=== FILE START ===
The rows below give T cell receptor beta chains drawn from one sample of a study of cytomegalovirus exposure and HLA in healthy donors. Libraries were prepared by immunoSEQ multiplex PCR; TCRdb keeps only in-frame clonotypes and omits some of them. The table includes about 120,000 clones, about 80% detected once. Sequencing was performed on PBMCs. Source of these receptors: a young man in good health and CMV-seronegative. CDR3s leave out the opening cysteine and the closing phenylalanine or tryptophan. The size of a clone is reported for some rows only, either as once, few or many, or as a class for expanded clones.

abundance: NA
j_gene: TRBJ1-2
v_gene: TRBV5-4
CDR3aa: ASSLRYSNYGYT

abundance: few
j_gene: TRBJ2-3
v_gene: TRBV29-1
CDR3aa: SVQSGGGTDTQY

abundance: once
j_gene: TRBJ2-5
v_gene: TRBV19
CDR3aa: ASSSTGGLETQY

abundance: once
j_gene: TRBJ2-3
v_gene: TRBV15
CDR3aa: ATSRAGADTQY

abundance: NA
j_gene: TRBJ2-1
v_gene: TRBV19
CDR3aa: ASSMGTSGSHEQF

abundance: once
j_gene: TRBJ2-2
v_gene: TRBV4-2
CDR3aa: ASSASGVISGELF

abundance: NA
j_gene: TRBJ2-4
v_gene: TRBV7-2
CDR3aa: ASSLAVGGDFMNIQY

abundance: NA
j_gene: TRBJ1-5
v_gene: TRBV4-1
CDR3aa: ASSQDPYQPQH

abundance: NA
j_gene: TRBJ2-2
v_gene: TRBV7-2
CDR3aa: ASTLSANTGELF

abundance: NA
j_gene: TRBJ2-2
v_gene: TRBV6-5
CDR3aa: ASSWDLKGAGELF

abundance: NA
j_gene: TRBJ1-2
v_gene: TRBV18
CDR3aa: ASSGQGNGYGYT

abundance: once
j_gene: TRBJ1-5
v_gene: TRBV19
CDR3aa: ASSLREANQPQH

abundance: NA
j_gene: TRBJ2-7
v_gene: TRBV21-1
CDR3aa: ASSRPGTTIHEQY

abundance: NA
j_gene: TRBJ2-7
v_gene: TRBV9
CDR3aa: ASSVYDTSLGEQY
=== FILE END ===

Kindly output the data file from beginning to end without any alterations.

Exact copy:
The rows below give T cell receptor beta chains drawn from one sample of a study of cytomegalovirus exposure and HLA in healthy donors. Libraries were prepared by immunoSEQ multiplex PCR; TCRdb keeps only in-frame clonotypes and omits some of them. The table includes about 120,000 clones, about 80% detected once. Sequencing was performed on PBMCs. Source of these receptors: a young man in good health and CMV-seronegative. CDR3s leave out the opening cysteine and the closing phenylalanine or tryptophan. The size of a clone is reported for some rows only, either as once, few or many, or as a class for expanded clones.

abundance: NA
j_gene: TRBJ1-2
v_gene: TRBV5-4
CDR3aa: ASSLRYSNYGYT

abundance: few
j_gene: TRBJ2-3
v_gene: TRBV29-1
CDR3aa: SVQSGGGTDTQY

abundance: once
j_gene: TRBJ2-5
v_gene: TRBV19
CDR3aa: ASSSTGGLETQY

abundance: once
j_gene: TRBJ2-3
v_gene: TRBV15
CDR3aa: ATSRAGADTQY

abundance: NA
j_gene: TRBJ2-1
v_gene: TRBV19
CDR3aa: ASSMGTSGSHEQF

abundance: once
j_gene: TRBJ2-2
v_gene: TRBV4-2
CDR3aa: ASSASGVISGELF

abundance: NA
j_gene: TRBJ2-4
v_gene: TRBV7-2
CDR3aa: ASSLAVGGDFMNIQY

abundance: NA
j_gene: TRBJ1-5
v_gene: TRBV4-1
CDR3aa: ASSQDPYQPQH

abundance: NA
j_gene: TRBJ2-2
v_gene: TRBV7-2
CDR3aa: ASTLSANTGELF

abundance: NA
j_gene: TRBJ2-2
v_gene: TRBV6-5
CDR3aa: ASSWDLKGAGELF

abundance: NA
j_gene: TRBJ1-2
v_gene: TRBV18
CDR3aa: ASSGQGNGYGYT

abundance: once
j_gene: TRBJ1-5
v_gene: TRBV19
CDR3aa: ASSLREANQPQH

abundance: NA
j_gene: TRBJ2-7
v_gene: TRBV21-1
CDR3aa: ASSRPGTTIHEQY

abundance: NA
j_gene: TRBJ2-7
v_gene: TRBV9
CDR3aa: ASSVYDTSLGEQY